Xenotransplantation, attempted since 1905, is marred by a history of failures and intense human and animal suffering. But the prospect of commercializing the technology has created huge financial incentives for biotechnology and pharmaceutical companies who have invested hundreds of millions of dollars in xenotransplantation. The desire to gain a return on such large investments has led many companies to make exaggerated claims about the alleged merits of the technology. CRT believes that these claims are baseless and that, in fact, the technology is dangerous, expensive, inhumane, and unnecessary, and should therefore be banned.

Xenotransplantation: How Bad Science and Big Business Put the World at Risk from Viral Pandemics
ISIS Report by Prof Jo Cummins and Dr Mae-wan Ho
Xenotransplantation is a multi-billion dollar business venture built on the anticipated sale of patented techniques and organs, as well as drugs to overcome organ-rejection. It has received strong criticism and opposition from scientists warning of the risks of new viruses crossing from animal organs to human subjects and from there to infect the population at large. But regulators are adopting a permissive attitude for clinical trials to go ahead... This audit exposes the shoddy science that puts the world at risk of viral pandemics for the sake of corporate profit, and concludes that xenotranplantation shouldnot be allowed to continue in any form.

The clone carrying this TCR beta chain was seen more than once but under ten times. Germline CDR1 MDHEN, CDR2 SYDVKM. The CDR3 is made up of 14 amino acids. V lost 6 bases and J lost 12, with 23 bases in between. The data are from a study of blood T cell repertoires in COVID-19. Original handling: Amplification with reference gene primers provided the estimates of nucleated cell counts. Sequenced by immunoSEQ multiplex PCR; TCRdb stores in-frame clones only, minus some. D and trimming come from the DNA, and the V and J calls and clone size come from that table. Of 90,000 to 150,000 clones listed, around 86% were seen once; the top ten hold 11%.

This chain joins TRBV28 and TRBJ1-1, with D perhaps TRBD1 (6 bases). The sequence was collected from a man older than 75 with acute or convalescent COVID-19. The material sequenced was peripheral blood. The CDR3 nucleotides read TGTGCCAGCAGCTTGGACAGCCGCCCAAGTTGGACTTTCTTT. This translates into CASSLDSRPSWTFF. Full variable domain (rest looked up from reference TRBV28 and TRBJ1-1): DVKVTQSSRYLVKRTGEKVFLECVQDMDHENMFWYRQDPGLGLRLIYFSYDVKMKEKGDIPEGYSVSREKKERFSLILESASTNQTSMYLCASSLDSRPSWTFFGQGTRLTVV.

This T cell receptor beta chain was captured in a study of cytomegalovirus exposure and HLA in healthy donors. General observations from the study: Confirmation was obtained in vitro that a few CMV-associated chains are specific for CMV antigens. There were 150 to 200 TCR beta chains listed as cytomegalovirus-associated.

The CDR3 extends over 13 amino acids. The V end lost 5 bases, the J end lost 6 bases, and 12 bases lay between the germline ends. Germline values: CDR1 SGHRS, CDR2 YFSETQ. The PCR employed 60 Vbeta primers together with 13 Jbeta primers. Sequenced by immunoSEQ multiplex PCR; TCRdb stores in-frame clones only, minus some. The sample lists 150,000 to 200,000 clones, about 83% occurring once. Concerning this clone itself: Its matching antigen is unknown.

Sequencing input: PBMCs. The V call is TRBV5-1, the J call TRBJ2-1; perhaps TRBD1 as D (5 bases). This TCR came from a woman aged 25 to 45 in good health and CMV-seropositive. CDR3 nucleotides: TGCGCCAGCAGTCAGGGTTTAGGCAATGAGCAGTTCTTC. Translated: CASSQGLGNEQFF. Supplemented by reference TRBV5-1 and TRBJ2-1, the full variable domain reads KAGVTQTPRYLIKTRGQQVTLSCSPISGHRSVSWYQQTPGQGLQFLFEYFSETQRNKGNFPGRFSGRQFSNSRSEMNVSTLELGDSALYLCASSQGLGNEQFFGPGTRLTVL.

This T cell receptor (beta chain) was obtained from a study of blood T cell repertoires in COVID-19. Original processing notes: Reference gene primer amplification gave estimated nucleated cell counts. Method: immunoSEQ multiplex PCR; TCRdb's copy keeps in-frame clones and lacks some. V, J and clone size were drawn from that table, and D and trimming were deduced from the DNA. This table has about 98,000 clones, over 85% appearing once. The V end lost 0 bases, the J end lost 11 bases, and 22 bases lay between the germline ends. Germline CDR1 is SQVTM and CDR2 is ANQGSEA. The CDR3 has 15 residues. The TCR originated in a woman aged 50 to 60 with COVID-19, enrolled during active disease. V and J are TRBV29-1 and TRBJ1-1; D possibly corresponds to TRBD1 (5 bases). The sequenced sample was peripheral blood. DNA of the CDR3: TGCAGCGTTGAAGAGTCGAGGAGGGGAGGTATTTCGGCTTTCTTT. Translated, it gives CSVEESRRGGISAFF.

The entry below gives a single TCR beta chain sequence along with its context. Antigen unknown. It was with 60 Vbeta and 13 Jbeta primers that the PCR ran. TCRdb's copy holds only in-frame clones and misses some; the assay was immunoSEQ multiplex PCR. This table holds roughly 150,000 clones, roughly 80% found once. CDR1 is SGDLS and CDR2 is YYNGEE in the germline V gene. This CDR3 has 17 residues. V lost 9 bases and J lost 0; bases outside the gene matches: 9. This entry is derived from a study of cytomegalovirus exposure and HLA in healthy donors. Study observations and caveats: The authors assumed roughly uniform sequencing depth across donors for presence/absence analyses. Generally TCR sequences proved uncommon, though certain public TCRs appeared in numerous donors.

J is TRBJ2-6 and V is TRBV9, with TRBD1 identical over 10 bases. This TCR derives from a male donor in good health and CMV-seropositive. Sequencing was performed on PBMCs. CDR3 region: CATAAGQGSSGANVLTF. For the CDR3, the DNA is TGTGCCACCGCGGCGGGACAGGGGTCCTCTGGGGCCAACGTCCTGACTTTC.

Campaigns from an animal welfare perspective:

BUAV - British Union for the Abolition of Vivisection has animal genetics reports on all the following available for download as pdf files:
Organ Transplants
Transgenic Animals
Insight into Animal Genetic Engineering
Insight into Xenotransplantation
Insight into Animal Patenting
Insight into Gene Pharming

Animal Aid has an 'A-Z' of short articles including:
Biotechnology
Gene therapy
Genetically modified food
Genetic engineering of animals
Genetic research
Xenotransplants etc

Compassion in World Farming has an introductory animal genetic engineering section. You can download their full report as a pdf:
Farm Animal Genetic Engineering